Out of all three, I would recommend ionCube to you. It’s secure, well priced from only $199 and Nick and his team are extremely good at supporting users. ionCube (and SourceGuardian) include methods for generating license files as well which should also be useful to you – with Zend you need to purchase their SafeGuard suite at $6000 or so to do that.
If you have the cash available, then you might want to consider offering both an ionCube encoded version of your script and also a Zend encoded one. Lots of companies do this and there’s nothing wrong with offering more choice to your users
I use IonCube. It works fine, plus it speeds up the application too. You can dynamically incldue the required dll’s or so’s if you don’t have access to the server’s pph.ini, so as long as dl() is enabled, you can use the IonCube Loaders on shared hosting too.
Zend looks good, but I’ve found it too expensive to have a look at.
Here are my questions to ioncube:
> Let’s say I wanna sell a PHP script and I want my customers to
> “register” their script so that they can use it on their web site. If
> they choose to refund their purchase after X days, I will reserve the
> right to remove the “license” so that they can’t use my script anymore.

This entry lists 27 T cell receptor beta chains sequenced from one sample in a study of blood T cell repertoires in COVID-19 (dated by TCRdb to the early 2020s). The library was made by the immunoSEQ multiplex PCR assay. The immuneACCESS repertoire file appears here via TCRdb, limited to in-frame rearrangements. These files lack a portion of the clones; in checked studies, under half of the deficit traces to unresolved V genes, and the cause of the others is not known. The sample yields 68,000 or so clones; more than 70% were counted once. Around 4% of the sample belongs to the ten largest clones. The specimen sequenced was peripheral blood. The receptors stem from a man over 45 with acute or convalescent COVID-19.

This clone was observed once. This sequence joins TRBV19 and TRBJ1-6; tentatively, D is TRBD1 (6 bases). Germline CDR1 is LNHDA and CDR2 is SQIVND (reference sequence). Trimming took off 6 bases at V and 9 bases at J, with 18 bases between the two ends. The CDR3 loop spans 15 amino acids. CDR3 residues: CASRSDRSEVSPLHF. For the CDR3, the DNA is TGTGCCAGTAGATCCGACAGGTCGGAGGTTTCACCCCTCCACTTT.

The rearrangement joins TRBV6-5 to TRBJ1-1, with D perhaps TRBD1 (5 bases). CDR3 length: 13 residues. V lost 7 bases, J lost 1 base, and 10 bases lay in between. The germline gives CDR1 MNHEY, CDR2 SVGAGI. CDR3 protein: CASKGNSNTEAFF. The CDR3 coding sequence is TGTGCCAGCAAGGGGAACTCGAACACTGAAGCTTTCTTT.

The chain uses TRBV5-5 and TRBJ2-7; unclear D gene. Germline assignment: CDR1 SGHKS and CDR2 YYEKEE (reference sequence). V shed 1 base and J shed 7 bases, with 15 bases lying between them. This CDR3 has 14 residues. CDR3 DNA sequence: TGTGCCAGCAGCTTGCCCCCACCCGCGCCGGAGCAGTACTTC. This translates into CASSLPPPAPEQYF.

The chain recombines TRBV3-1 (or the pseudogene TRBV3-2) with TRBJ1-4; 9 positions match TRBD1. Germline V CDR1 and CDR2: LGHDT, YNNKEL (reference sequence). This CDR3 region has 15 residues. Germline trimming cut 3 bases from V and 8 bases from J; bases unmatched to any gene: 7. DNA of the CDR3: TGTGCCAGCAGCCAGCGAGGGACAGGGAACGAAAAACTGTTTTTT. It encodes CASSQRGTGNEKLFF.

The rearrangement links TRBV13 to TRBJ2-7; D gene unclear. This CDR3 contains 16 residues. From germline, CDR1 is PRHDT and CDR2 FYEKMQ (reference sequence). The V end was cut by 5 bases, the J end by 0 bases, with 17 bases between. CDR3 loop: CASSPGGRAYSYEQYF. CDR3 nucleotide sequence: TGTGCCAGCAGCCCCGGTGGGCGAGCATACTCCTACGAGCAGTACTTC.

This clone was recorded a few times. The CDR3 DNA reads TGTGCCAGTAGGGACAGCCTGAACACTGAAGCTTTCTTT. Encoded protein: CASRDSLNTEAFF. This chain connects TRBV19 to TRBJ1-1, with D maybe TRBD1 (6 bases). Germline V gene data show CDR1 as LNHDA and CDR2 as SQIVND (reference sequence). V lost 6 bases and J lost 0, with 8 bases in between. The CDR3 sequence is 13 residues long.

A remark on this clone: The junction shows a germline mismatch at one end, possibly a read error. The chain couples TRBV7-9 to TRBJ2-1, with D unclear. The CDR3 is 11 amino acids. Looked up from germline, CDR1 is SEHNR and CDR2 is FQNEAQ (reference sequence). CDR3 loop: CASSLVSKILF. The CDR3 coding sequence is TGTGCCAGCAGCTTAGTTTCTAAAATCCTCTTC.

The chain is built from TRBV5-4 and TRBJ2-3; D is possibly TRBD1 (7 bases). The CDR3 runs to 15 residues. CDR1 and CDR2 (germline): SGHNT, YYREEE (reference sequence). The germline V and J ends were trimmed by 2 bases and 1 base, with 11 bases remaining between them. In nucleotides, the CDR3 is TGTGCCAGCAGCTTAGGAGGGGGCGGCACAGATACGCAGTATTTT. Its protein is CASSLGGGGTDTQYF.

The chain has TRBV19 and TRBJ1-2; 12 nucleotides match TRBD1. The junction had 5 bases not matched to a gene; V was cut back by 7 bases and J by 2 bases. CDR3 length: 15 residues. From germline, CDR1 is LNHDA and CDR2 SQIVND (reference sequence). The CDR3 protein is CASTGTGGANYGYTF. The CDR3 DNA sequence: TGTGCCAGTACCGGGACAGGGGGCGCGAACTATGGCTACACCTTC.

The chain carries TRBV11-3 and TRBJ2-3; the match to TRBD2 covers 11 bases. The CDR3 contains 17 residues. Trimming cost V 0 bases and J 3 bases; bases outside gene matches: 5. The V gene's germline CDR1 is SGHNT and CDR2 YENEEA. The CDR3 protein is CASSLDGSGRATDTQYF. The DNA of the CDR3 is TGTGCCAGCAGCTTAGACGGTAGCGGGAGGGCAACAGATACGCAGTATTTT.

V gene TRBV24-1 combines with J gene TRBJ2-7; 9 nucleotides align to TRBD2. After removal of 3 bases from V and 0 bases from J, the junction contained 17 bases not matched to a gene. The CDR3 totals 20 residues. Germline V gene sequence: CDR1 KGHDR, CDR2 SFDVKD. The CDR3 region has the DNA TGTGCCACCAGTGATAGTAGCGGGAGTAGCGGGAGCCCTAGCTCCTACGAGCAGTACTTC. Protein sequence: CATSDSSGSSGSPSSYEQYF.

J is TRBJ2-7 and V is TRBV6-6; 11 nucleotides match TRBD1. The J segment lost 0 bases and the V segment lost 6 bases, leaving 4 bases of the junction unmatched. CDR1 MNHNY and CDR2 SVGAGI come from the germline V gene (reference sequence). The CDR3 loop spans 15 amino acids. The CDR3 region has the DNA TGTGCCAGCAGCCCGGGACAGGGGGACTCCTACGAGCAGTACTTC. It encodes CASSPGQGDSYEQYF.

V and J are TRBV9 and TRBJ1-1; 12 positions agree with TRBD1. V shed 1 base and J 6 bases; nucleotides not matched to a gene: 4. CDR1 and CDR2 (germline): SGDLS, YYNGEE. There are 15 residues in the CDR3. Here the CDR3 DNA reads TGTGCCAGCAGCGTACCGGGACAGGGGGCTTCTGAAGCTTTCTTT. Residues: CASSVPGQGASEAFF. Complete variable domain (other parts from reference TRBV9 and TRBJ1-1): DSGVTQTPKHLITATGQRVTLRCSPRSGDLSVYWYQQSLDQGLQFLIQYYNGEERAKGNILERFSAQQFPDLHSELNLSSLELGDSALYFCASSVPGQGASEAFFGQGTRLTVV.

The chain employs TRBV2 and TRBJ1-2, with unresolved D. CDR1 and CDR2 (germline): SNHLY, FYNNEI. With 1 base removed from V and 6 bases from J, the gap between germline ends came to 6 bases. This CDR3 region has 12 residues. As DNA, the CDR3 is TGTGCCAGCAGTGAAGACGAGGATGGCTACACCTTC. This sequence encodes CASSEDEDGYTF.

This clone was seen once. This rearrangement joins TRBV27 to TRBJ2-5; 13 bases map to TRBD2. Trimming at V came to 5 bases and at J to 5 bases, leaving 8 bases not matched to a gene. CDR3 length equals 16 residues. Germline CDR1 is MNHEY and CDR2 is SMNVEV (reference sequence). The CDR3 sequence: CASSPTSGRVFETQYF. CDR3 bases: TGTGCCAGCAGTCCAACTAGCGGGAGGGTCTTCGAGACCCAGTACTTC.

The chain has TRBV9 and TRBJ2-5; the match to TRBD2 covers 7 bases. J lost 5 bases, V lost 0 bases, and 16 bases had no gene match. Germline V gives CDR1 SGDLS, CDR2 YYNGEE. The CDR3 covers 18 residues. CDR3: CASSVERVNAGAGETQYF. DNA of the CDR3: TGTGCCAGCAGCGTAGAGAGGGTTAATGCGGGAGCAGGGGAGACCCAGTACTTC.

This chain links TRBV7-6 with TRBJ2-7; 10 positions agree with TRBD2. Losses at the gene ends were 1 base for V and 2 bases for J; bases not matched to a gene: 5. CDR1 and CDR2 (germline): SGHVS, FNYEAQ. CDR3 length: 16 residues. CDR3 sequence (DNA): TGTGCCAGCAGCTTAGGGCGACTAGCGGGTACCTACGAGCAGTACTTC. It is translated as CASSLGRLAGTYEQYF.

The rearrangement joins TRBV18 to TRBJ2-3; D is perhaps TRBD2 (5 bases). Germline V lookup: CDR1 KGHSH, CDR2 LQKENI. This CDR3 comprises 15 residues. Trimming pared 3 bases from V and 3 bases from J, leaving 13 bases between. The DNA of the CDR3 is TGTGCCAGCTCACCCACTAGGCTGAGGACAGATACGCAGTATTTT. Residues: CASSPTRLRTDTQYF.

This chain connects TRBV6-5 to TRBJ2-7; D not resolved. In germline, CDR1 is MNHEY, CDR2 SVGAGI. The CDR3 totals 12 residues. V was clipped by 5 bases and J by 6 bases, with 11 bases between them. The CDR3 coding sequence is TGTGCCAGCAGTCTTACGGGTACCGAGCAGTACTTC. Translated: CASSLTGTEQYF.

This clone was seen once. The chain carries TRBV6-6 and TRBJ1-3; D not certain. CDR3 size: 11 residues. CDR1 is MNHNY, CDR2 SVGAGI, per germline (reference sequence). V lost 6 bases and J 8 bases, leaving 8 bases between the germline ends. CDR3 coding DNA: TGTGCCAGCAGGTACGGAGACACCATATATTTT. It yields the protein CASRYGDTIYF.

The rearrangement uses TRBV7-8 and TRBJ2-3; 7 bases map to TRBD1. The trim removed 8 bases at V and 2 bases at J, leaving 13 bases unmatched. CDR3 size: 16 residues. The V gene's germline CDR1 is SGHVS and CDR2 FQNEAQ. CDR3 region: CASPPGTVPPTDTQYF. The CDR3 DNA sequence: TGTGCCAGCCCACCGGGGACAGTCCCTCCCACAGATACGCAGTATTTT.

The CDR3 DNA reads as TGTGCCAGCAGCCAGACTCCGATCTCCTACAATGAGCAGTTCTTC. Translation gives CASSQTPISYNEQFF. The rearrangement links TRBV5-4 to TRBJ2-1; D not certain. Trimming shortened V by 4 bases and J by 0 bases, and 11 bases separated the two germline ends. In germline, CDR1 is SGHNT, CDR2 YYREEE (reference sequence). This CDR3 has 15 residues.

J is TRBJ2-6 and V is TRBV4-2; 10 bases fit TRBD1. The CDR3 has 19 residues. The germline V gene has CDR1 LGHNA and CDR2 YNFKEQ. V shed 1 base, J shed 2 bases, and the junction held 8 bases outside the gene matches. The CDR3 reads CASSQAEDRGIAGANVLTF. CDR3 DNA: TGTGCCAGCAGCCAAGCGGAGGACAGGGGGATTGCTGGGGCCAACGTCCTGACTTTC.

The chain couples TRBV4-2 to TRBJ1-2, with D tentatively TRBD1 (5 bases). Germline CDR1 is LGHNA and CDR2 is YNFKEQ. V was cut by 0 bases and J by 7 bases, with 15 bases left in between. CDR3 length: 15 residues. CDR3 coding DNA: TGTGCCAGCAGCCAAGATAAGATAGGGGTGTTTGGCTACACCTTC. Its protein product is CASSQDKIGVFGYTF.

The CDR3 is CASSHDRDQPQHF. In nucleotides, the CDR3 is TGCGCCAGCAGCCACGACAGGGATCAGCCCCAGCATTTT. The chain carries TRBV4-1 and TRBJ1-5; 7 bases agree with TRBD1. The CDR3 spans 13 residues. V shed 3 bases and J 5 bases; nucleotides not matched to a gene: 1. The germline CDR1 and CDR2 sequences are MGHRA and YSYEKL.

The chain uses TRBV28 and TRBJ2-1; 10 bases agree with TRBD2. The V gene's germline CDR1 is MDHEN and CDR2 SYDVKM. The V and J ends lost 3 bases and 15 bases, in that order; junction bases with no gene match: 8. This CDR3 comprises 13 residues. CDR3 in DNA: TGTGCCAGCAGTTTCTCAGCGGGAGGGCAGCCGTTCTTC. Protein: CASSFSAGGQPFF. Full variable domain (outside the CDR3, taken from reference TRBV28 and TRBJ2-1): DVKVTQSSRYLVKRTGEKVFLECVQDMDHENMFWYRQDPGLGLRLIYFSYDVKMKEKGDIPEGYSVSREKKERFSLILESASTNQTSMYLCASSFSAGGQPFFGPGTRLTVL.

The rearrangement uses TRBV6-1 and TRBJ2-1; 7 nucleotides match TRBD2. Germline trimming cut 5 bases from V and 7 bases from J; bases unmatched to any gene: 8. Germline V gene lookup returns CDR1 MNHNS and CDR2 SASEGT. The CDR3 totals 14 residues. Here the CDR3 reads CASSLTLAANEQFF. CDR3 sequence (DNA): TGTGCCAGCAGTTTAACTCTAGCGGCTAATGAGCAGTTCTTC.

> Can your software do that? Can I automate this process on my web site
> when a customer orders something?
You cannot physically remove license files, and we don’t provide any
“spyware” features in the Loader API. However, you could issue a short
term expiring license that runs the length of the initial refund period,
say 21 days, and then replace their license with a new one after that
period has passed and where they can no longer have a refund.
Alternatively, you could code in phone-home type idea using URL fopen.
Note though, that this is not enabled on some servers, and so you could
only phone home where it was.
Another alternative is simply not to allow refunds. Provide evaluations,
and say that customers should take advantage of the evalations to
determine whether or not your product is for them. State clearly that once
licensed, there are no refunds. This is a quite common practice in the
absense of phone home type systems.
We have considered putting in these features to the Loader, however the
problem would be accusations of spyware. No matter how clear it was that
the system was very specific, limited in functionality, and that no
personal details were transferred between machines, there would be those
that didn’t believe it and it could damage the product.
> Let’s say I wanna sell my software. So I give them a 30 day guarantee
> and they pay upfront. So I have to send them another copy of the
> software after 30 days? Do I need to generate the new license file for
> each customer? I just don’t wanna do it manually you know what I mean?
If you use our licensing system, you could just send them a new license
file. There’s a command line tool for creating licenses that could be run
programatically, and so it would be possible to even automate the sending
of new licenses. You would have to do some PHP coding for that though, but it would be interesting and you’d have a powerful setup once done.
From what I understand from their reply, I can dynamically generate a license key for every customer but I have to do the coding myself. Hopefully its not that complicated to do.